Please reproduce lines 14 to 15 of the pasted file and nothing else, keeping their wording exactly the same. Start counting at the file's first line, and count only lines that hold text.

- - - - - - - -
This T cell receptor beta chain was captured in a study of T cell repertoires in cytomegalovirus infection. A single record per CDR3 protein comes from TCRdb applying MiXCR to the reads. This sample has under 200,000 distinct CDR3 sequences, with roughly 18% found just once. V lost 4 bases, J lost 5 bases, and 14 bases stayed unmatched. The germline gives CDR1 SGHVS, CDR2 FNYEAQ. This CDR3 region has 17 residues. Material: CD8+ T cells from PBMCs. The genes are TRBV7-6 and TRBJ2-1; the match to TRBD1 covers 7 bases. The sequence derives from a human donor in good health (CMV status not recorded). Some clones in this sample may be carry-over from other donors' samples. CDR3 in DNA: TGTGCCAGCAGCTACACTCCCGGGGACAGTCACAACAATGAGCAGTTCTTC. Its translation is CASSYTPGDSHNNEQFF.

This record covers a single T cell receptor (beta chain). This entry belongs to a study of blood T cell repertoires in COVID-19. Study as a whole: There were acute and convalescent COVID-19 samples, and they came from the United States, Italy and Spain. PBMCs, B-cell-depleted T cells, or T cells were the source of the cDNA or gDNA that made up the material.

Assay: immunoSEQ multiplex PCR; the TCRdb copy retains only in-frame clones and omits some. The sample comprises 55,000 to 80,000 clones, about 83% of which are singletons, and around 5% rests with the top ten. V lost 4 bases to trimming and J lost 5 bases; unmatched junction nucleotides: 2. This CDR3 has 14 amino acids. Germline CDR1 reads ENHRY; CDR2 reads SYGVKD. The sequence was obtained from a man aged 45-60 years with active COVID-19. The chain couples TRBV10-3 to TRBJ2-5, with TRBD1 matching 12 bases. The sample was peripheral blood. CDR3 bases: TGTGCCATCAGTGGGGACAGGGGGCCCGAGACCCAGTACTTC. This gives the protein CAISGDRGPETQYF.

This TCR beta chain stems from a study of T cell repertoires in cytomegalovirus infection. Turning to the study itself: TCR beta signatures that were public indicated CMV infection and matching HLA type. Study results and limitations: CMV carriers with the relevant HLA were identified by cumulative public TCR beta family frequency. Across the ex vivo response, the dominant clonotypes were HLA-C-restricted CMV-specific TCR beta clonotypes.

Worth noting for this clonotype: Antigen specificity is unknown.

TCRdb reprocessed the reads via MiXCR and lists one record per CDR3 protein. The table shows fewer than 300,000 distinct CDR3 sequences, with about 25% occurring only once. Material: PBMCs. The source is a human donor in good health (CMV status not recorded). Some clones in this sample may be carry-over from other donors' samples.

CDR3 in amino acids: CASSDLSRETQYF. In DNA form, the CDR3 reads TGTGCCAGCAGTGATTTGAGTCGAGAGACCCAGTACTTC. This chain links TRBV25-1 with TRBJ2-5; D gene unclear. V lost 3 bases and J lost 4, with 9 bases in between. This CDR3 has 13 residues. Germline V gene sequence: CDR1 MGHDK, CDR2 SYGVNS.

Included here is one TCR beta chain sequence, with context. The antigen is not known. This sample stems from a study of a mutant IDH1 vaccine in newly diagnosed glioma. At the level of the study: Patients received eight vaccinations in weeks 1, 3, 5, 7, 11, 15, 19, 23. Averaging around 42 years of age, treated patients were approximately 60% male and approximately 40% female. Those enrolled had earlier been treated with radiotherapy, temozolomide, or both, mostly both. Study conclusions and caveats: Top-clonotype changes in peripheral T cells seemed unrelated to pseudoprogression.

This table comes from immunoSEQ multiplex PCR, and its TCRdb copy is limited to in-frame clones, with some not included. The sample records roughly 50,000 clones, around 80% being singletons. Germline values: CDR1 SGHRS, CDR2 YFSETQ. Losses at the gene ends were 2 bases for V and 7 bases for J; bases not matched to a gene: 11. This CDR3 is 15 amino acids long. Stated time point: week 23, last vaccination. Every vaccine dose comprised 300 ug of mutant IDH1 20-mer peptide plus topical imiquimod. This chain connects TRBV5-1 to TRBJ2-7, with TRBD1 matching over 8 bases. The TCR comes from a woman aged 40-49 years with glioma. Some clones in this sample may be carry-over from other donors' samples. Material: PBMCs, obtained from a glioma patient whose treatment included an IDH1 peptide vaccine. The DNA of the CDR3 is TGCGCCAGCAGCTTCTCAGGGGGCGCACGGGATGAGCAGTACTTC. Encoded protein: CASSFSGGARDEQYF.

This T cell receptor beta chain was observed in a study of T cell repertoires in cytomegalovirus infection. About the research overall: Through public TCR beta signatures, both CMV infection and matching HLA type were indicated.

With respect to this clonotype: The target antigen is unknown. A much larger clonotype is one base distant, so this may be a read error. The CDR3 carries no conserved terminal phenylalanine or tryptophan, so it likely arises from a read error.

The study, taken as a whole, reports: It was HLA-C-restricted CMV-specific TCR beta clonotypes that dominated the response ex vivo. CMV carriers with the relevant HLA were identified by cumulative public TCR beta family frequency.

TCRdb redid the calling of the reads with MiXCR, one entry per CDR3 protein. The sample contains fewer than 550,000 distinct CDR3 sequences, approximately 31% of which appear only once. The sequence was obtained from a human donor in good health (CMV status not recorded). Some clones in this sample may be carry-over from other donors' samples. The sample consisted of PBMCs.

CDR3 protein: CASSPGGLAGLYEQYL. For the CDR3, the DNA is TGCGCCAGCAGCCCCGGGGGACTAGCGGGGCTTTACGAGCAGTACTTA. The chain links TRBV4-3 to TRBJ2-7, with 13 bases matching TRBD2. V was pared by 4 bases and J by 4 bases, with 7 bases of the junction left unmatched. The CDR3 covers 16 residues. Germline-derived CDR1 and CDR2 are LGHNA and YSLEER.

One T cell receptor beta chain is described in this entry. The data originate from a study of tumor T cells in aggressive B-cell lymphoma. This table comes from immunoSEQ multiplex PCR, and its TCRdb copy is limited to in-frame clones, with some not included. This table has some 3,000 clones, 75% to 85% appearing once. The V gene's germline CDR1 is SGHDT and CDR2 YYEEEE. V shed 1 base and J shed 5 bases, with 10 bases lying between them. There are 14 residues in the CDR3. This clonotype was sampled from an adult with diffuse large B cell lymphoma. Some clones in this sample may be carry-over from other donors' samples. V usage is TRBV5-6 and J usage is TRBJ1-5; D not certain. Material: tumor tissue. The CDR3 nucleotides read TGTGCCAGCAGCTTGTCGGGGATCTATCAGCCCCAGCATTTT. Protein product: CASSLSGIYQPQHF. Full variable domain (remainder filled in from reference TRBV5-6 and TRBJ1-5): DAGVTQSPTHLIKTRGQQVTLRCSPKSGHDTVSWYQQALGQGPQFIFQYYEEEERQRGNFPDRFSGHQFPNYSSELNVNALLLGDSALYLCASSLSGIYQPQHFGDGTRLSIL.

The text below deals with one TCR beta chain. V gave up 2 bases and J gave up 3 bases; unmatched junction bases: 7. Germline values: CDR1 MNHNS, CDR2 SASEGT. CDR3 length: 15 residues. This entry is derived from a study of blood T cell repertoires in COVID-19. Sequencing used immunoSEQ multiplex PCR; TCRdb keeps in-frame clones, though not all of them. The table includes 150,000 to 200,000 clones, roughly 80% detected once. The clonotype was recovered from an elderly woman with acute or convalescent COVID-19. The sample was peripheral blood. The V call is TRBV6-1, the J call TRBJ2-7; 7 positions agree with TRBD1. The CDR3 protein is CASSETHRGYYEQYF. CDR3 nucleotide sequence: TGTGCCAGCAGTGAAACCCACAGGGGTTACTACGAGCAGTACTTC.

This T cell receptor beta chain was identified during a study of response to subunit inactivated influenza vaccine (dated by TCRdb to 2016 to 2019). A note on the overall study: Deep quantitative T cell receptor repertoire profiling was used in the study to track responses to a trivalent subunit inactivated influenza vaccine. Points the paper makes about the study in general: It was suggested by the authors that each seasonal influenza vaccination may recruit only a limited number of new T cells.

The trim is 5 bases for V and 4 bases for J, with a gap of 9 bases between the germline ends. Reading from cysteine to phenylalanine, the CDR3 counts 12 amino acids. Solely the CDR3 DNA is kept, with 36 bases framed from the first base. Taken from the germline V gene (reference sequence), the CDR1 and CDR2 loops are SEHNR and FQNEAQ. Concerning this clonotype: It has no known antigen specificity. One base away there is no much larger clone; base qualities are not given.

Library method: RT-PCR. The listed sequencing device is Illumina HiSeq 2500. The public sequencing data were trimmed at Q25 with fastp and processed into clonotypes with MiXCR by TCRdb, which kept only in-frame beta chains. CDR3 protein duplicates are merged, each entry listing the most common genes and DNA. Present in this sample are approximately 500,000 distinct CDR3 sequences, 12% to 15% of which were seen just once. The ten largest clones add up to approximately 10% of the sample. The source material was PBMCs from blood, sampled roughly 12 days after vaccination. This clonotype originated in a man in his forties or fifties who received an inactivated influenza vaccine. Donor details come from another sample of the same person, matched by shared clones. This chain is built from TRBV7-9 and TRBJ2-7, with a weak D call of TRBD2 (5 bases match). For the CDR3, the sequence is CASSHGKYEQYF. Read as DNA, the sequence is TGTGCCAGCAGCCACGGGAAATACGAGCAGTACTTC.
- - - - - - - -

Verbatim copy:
CDR3 protein: CASSPGGLAGLYEQYL. For the CDR3, the DNA is TGCGCCAGCAGCCCCGGGGGACTAGCGGGGCTTTACGAGCAGTACTTA. The chain links TRBV4-3 to TRBJ2-7, with 13 bases matching TRBD2. V was pared by 4 bases and J by 4 bases, with 7 bases of the junction left unmatched. The CDR3 covers 16 residues. Germline-derived CDR1 and CDR2 are LGHNA and YSLEER.

One T cell receptor beta chain is described in this entry. The data originate from a study of tumor T cells in aggressive B-cell lymphoma. This table comes from immunoSEQ multiplex PCR, and its TCRdb copy is limited to in-frame clones, with some not included. This table has some 3,000 clones, 75% to 85% appearing once. The V gene's germline CDR1 is SGHDT and CDR2 YYEEEE. V shed 1 base and J shed 5 bases, with 10 bases lying between them. There are 14 residues in the CDR3. This clonotype was sampled from an adult with diffuse large B cell lymphoma. Some clones in this sample may be carry-over from other donors' samples. V usage is TRBV5-6 and J usage is TRBJ1-5; D not certain. Material: tumor tissue. The CDR3 nucleotides read TGTGCCAGCAGCTTGTCGGGGATCTATCAGCCCCAGCATTTT. Protein product: CASSLSGIYQPQHF. Full variable domain (remainder filled in from reference TRBV5-6 and TRBJ1-5): DAGVTQSPTHLIKTRGQQVTLRCSPKSGHDTVSWYQQALGQGPQFIFQYYEEEERQRGNFPDRFSGHQFPNYSSELNVNALLLGDSALYLCASSLSGIYQPQHFGDGTRLSIL.